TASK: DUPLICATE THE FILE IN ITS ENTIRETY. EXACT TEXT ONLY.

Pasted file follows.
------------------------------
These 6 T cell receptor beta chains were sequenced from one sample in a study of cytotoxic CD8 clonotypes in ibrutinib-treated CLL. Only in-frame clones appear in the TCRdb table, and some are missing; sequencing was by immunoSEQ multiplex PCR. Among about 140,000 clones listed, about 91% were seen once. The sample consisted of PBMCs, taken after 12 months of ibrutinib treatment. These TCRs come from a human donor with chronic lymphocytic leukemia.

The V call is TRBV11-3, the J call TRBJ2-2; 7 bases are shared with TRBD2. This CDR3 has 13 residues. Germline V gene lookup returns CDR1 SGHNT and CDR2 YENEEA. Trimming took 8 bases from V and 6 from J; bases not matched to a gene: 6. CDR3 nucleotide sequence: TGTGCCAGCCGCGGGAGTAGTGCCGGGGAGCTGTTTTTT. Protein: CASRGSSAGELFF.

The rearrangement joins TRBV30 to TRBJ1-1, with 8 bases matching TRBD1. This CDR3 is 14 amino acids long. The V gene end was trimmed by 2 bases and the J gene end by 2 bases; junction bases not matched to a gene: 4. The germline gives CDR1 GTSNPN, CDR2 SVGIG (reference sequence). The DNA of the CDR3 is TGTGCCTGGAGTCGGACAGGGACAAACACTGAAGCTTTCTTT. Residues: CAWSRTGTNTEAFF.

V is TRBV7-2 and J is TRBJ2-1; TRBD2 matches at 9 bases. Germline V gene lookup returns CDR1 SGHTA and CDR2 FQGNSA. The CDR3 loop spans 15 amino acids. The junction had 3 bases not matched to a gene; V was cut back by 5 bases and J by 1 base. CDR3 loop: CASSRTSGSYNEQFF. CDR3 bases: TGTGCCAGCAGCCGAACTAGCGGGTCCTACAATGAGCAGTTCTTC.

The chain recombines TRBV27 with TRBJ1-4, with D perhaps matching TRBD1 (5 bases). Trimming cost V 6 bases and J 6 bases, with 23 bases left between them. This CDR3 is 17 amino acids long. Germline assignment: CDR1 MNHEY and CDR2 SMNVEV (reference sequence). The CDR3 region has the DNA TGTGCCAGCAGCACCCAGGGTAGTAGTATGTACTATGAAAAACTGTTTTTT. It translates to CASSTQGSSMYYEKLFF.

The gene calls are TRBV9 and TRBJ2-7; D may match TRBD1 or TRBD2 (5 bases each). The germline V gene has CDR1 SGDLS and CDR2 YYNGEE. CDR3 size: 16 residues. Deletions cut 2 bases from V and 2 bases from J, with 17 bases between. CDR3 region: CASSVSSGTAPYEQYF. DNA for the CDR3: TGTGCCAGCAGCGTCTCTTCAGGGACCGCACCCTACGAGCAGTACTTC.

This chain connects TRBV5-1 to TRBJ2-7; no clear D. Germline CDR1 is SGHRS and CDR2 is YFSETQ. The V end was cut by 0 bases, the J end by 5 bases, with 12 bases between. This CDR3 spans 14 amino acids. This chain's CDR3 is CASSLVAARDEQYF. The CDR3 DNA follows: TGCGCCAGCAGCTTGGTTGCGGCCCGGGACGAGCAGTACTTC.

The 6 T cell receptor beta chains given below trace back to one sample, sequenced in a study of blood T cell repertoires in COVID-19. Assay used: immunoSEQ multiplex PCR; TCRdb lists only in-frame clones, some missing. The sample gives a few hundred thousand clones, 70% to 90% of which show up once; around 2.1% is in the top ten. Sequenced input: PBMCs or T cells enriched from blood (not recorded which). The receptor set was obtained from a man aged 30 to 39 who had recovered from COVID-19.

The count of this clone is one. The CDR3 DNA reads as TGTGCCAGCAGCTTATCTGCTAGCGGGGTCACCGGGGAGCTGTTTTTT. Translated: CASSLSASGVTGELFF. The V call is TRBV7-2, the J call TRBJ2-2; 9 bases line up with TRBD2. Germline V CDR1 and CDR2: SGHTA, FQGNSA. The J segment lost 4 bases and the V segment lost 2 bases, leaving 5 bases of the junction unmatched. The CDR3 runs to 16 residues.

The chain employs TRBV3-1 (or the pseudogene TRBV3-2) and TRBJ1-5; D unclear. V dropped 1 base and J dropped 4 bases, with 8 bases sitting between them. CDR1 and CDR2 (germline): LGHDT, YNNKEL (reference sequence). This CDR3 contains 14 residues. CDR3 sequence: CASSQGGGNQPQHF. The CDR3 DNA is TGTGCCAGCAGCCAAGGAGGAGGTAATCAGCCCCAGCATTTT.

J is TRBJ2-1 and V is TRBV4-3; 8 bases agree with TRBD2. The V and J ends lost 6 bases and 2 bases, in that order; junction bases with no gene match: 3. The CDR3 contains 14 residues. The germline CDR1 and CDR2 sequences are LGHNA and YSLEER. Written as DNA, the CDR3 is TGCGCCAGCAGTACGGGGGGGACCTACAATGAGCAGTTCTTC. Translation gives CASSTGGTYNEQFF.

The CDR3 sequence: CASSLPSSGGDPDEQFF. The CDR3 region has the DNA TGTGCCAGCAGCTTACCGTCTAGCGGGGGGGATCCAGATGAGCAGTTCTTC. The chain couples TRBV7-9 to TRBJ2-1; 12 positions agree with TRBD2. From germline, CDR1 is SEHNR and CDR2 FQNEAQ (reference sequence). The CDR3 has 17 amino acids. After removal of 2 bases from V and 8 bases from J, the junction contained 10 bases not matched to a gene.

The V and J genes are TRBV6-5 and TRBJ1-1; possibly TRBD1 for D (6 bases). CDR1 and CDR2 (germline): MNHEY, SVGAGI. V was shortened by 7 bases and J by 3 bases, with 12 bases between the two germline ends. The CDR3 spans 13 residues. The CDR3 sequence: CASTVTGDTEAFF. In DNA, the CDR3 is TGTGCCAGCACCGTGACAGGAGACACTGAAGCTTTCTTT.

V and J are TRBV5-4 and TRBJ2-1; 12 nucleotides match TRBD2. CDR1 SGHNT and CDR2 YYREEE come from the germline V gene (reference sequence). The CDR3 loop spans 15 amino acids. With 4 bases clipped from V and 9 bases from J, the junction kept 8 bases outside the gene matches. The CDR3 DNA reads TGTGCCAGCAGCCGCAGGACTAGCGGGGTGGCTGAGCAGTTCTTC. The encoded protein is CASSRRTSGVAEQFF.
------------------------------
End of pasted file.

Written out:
These 6 T cell receptor beta chains were sequenced from one sample in a study of cytotoxic CD8 clonotypes in ibrutinib-treated CLL. Only in-frame clones appear in the TCRdb table, and some are missing; sequencing was by immunoSEQ multiplex PCR. Among about 140,000 clones listed, about 91% were seen once. The sample consisted of PBMCs, taken after 12 months of ibrutinib treatment. These TCRs come from a human donor with chronic lymphocytic leukemia.

The V call is TRBV11-3, the J call TRBJ2-2; 7 bases are shared with TRBD2. This CDR3 has 13 residues. Germline V gene lookup returns CDR1 SGHNT and CDR2 YENEEA. Trimming took 8 bases from V and 6 from J; bases not matched to a gene: 6. CDR3 nucleotide sequence: TGTGCCAGCCGCGGGAGTAGTGCCGGGGAGCTGTTTTTT. Protein: CASRGSSAGELFF.

The rearrangement joins TRBV30 to TRBJ1-1, with 8 bases matching TRBD1. This CDR3 is 14 amino acids long. The V gene end was trimmed by 2 bases and the J gene end by 2 bases; junction bases not matched to a gene: 4. The germline gives CDR1 GTSNPN, CDR2 SVGIG (reference sequence). The DNA of the CDR3 is TGTGCCTGGAGTCGGACAGGGACAAACACTGAAGCTTTCTTT. Residues: CAWSRTGTNTEAFF.

V is TRBV7-2 and J is TRBJ2-1; TRBD2 matches at 9 bases. Germline V gene lookup returns CDR1 SGHTA and CDR2 FQGNSA. The CDR3 loop spans 15 amino acids. The junction had 3 bases not matched to a gene; V was cut back by 5 bases and J by 1 base. CDR3 loop: CASSRTSGSYNEQFF. CDR3 bases: TGTGCCAGCAGCCGAACTAGCGGGTCCTACAATGAGCAGTTCTTC.

The chain recombines TRBV27 with TRBJ1-4, with D perhaps matching TRBD1 (5 bases). Trimming cost V 6 bases and J 6 bases, with 23 bases left between them. This CDR3 is 17 amino acids long. Germline assignment: CDR1 MNHEY and CDR2 SMNVEV (reference sequence). The CDR3 region has the DNA TGTGCCAGCAGCACCCAGGGTAGTAGTATGTACTATGAAAAACTGTTTTTT. It translates to CASSTQGSSMYYEKLFF.

The gene calls are TRBV9 and TRBJ2-7; D may match TRBD1 or TRBD2 (5 bases each). The germline V gene has CDR1 SGDLS and CDR2 YYNGEE. CDR3 size: 16 residues. Deletions cut 2 bases from V and 2 bases from J, with 17 bases between. CDR3 region: CASSVSSGTAPYEQYF. DNA for the CDR3: TGTGCCAGCAGCGTCTCTTCAGGGACCGCACCCTACGAGCAGTACTTC.

This chain connects TRBV5-1 to TRBJ2-7; no clear D. Germline CDR1 is SGHRS and CDR2 is YFSETQ. The V end was cut by 0 bases, the J end by 5 bases, with 12 bases between. This CDR3 spans 14 amino acids. This chain's CDR3 is CASSLVAARDEQYF. The CDR3 DNA follows: TGCGCCAGCAGCTTGGTTGCGGCCCGGGACGAGCAGTACTTC.

The 6 T cell receptor beta chains given below trace back to one sample, sequenced in a study of blood T cell repertoires in COVID-19. Assay used: immunoSEQ multiplex PCR; TCRdb lists only in-frame clones, some missing. The sample gives a few hundred thousand clones, 70% to 90% of which show up once; around 2.1% is in the top ten. Sequenced input: PBMCs or T cells enriched from blood (not recorded which). The receptor set was obtained from a man aged 30 to 39 who had recovered from COVID-19.

The count of this clone is one. The CDR3 DNA reads as TGTGCCAGCAGCTTATCTGCTAGCGGGGTCACCGGGGAGCTGTTTTTT. Translated: CASSLSASGVTGELFF. The V call is TRBV7-2, the J call TRBJ2-2; 9 bases line up with TRBD2. Germline V CDR1 and CDR2: SGHTA, FQGNSA. The J segment lost 4 bases and the V segment lost 2 bases, leaving 5 bases of the junction unmatched. The CDR3 runs to 16 residues.

The chain employs TRBV3-1 (or the pseudogene TRBV3-2) and TRBJ1-5; D unclear. V dropped 1 base and J dropped 4 bases, with 8 bases sitting between them. CDR1 and CDR2 (germline): LGHDT, YNNKEL (reference sequence). This CDR3 contains 14 residues. CDR3 sequence: CASSQGGGNQPQHF. The CDR3 DNA is TGTGCCAGCAGCCAAGGAGGAGGTAATCAGCCCCAGCATTTT.

J is TRBJ2-1 and V is TRBV4-3; 8 bases agree with TRBD2. The V and J ends lost 6 bases and 2 bases, in that order; junction bases with no gene match: 3. The CDR3 contains 14 residues. The germline CDR1 and CDR2 sequences are LGHNA and YSLEER. Written as DNA, the CDR3 is TGCGCCAGCAGTACGGGGGGGACCTACAATGAGCAGTTCTTC. Translation gives CASSTGGTYNEQFF.

The CDR3 sequence: CASSLPSSGGDPDEQFF. The CDR3 region has the DNA TGTGCCAGCAGCTTACCGTCTAGCGGGGGGGATCCAGATGAGCAGTTCTTC. The chain couples TRBV7-9 to TRBJ2-1; 12 positions agree with TRBD2. From germline, CDR1 is SEHNR and CDR2 FQNEAQ (reference sequence). The CDR3 has 17 amino acids. After removal of 2 bases from V and 8 bases from J, the junction contained 10 bases not matched to a gene.

The V and J genes are TRBV6-5 and TRBJ1-1; possibly TRBD1 for D (6 bases). CDR1 and CDR2 (germline): MNHEY, SVGAGI. V was shortened by 7 bases and J by 3 bases, with 12 bases between the two germline ends. The CDR3 spans 13 residues. The CDR3 sequence: CASTVTGDTEAFF. In DNA, the CDR3 is TGTGCCAGCACCGTGACAGGAGACACTGAAGCTTTCTTT.

V and J are TRBV5-4 and TRBJ2-1; 12 nucleotides match TRBD2. CDR1 SGHNT and CDR2 YYREEE come from the germline V gene (reference sequence). The CDR3 loop spans 15 amino acids. With 4 bases clipped from V and 9 bases from J, the junction kept 8 bases outside the gene matches. The CDR3 DNA reads TGTGCCAGCAGCCGCAGGACTAGCGGGGTGGCTGAGCAGTTCTTC. The encoded protein is CASSRRTSGVAEQFF.